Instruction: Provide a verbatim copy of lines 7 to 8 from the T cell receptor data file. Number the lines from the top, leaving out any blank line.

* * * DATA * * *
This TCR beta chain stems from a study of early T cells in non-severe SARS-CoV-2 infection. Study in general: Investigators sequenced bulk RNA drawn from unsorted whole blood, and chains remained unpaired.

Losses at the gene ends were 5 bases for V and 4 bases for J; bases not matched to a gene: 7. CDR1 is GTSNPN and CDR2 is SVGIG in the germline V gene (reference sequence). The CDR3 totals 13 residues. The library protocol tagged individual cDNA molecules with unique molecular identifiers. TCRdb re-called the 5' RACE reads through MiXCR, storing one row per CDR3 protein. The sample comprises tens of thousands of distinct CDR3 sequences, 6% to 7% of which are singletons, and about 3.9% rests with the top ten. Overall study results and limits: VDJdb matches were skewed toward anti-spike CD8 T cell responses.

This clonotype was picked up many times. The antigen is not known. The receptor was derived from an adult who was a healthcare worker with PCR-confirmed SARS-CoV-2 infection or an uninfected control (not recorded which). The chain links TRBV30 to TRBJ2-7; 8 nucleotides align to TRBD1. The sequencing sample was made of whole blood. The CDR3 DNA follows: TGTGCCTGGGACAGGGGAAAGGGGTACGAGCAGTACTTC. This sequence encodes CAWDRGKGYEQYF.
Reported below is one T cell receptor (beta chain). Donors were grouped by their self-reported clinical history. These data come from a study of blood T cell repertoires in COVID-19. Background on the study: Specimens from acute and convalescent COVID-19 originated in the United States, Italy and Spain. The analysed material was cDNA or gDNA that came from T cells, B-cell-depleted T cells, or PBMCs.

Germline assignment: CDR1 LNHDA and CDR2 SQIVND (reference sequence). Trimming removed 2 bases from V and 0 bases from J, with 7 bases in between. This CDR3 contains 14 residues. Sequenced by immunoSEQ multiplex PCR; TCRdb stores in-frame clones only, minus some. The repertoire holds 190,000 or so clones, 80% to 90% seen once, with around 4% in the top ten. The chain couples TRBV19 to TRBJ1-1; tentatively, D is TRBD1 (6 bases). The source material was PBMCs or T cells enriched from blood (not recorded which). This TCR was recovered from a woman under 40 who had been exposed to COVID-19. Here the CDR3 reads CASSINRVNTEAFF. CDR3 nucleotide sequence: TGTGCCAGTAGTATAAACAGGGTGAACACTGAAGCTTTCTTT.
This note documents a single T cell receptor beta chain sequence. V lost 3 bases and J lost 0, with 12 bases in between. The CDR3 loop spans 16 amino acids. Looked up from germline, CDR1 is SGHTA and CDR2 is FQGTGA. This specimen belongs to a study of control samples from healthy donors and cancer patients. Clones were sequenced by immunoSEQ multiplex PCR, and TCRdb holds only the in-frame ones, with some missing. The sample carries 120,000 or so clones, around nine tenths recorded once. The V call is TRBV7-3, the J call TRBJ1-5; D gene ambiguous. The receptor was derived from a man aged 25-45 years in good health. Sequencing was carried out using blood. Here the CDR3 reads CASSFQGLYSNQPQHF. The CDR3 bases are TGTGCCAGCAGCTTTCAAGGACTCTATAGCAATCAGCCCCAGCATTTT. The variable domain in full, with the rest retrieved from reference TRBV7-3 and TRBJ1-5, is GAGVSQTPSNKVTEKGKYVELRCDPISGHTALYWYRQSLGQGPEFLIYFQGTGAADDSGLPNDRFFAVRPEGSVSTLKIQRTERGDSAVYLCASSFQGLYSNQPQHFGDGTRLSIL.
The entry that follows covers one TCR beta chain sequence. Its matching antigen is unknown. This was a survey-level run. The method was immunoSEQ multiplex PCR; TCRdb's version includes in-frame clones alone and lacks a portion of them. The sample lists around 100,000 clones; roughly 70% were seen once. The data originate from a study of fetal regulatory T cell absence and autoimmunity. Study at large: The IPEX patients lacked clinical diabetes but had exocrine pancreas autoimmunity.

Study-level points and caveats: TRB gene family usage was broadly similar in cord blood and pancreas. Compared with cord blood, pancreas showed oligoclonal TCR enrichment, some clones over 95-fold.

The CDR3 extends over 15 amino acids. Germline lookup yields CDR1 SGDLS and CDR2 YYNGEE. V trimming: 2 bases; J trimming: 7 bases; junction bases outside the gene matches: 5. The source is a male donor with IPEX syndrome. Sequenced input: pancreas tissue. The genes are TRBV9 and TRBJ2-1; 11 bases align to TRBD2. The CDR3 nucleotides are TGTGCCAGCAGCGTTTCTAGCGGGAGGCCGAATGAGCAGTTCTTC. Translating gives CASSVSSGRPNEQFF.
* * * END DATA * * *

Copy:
The entry that follows covers one TCR beta chain sequence. Its matching antigen is unknown. This was a survey-level run. The method was immunoSEQ multiplex PCR; TCRdb's version includes in-frame clones alone and lacks a portion of them. The sample lists around 100,000 clones; roughly 70% were seen once. The data originate from a study of fetal regulatory T cell absence and autoimmunity. Study at large: The IPEX patients lacked clinical diabetes but had exocrine pancreas autoimmunity.

Study-level points and caveats: TRB gene family usage was broadly similar in cord blood and pancreas. Compared with cord blood, pancreas showed oligoclonal TCR enrichment, some clones over 95-fold.